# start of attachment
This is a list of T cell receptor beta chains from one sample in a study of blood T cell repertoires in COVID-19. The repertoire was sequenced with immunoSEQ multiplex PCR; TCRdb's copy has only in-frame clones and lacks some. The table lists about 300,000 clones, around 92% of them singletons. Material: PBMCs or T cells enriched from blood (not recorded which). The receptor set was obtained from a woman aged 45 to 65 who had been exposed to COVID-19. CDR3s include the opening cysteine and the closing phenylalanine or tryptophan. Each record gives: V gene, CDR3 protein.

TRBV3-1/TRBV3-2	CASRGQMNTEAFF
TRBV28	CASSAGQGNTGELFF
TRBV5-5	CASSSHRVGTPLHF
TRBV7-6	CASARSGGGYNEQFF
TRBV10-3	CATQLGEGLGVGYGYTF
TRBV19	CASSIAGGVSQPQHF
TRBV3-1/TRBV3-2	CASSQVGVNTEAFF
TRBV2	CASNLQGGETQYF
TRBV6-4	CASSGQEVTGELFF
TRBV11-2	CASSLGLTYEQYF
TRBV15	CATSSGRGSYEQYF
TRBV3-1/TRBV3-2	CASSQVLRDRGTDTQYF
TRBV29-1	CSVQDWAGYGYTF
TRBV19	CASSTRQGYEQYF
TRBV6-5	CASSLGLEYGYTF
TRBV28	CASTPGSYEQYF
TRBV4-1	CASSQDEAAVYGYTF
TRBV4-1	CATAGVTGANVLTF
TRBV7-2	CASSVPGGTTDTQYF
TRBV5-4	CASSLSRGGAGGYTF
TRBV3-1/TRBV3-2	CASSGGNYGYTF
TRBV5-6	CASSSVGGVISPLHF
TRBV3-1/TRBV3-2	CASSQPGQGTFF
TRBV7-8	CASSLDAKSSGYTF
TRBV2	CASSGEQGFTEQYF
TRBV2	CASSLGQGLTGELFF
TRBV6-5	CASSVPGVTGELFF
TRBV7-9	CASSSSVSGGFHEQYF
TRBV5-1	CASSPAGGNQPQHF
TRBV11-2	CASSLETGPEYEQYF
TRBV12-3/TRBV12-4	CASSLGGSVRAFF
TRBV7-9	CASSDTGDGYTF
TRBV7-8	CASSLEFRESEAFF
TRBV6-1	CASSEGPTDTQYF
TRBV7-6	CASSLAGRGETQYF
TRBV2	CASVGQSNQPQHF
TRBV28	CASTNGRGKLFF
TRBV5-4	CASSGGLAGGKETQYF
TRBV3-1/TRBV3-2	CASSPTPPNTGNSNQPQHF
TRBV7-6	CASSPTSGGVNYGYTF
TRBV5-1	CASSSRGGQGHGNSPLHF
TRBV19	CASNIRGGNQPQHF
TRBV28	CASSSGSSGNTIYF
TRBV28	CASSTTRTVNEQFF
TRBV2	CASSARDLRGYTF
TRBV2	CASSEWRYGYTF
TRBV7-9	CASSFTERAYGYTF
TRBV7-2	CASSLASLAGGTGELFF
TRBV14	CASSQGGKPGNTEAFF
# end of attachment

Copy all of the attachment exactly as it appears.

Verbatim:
This is a list of T cell receptor beta chains from one sample in a study of blood T cell repertoires in COVID-19. The repertoire was sequenced with immunoSEQ multiplex PCR; TCRdb's copy has only in-frame clones and lacks some. The table lists about 300,000 clones, around 92% of them singletons. Material: PBMCs or T cells enriched from blood (not recorded which). The receptor set was obtained from a woman aged 45 to 65 who had been exposed to COVID-19. CDR3s include the opening cysteine and the closing phenylalanine or tryptophan. Each record gives: V gene, CDR3 protein.

TRBV3-1/TRBV3-2	CASRGQMNTEAFF
TRBV28	CASSAGQGNTGELFF
TRBV5-5	CASSSHRVGTPLHF
TRBV7-6	CASARSGGGYNEQFF
TRBV10-3	CATQLGEGLGVGYGYTF
TRBV19	CASSIAGGVSQPQHF
TRBV3-1/TRBV3-2	CASSQVGVNTEAFF
TRBV2	CASNLQGGETQYF
TRBV6-4	CASSGQEVTGELFF
TRBV11-2	CASSLGLTYEQYF
TRBV15	CATSSGRGSYEQYF
TRBV3-1/TRBV3-2	CASSQVLRDRGTDTQYF
TRBV29-1	CSVQDWAGYGYTF
TRBV19	CASSTRQGYEQYF
TRBV6-5	CASSLGLEYGYTF
TRBV28	CASTPGSYEQYF
TRBV4-1	CASSQDEAAVYGYTF
TRBV4-1	CATAGVTGANVLTF
TRBV7-2	CASSVPGGTTDTQYF
TRBV5-4	CASSLSRGGAGGYTF
TRBV3-1/TRBV3-2	CASSGGNYGYTF
TRBV5-6	CASSSVGGVISPLHF
TRBV3-1/TRBV3-2	CASSQPGQGTFF
TRBV7-8	CASSLDAKSSGYTF
TRBV2	CASSGEQGFTEQYF
TRBV2	CASSLGQGLTGELFF
TRBV6-5	CASSVPGVTGELFF
TRBV7-9	CASSSSVSGGFHEQYF
TRBV5-1	CASSPAGGNQPQHF
TRBV11-2	CASSLETGPEYEQYF
TRBV12-3/TRBV12-4	CASSLGGSVRAFF
TRBV7-9	CASSDTGDGYTF
TRBV7-8	CASSLEFRESEAFF
TRBV6-1	CASSEGPTDTQYF
TRBV7-6	CASSLAGRGETQYF
TRBV2	CASVGQSNQPQHF
TRBV28	CASTNGRGKLFF
TRBV5-4	CASSGGLAGGKETQYF
TRBV3-1/TRBV3-2	CASSPTPPNTGNSNQPQHF
TRBV7-6	CASSPTSGGVNYGYTF
TRBV5-1	CASSSRGGQGHGNSPLHF
TRBV19	CASNIRGGNQPQHF
TRBV28	CASSSGSSGNTIYF
TRBV28	CASSTTRTVNEQFF
TRBV2	CASSARDLRGYTF
TRBV2	CASSEWRYGYTF
TRBV7-9	CASSFTERAYGYTF
TRBV7-2	CASSLASLAGGTGELFF
TRBV14	CASSQGGKPGNTEAFF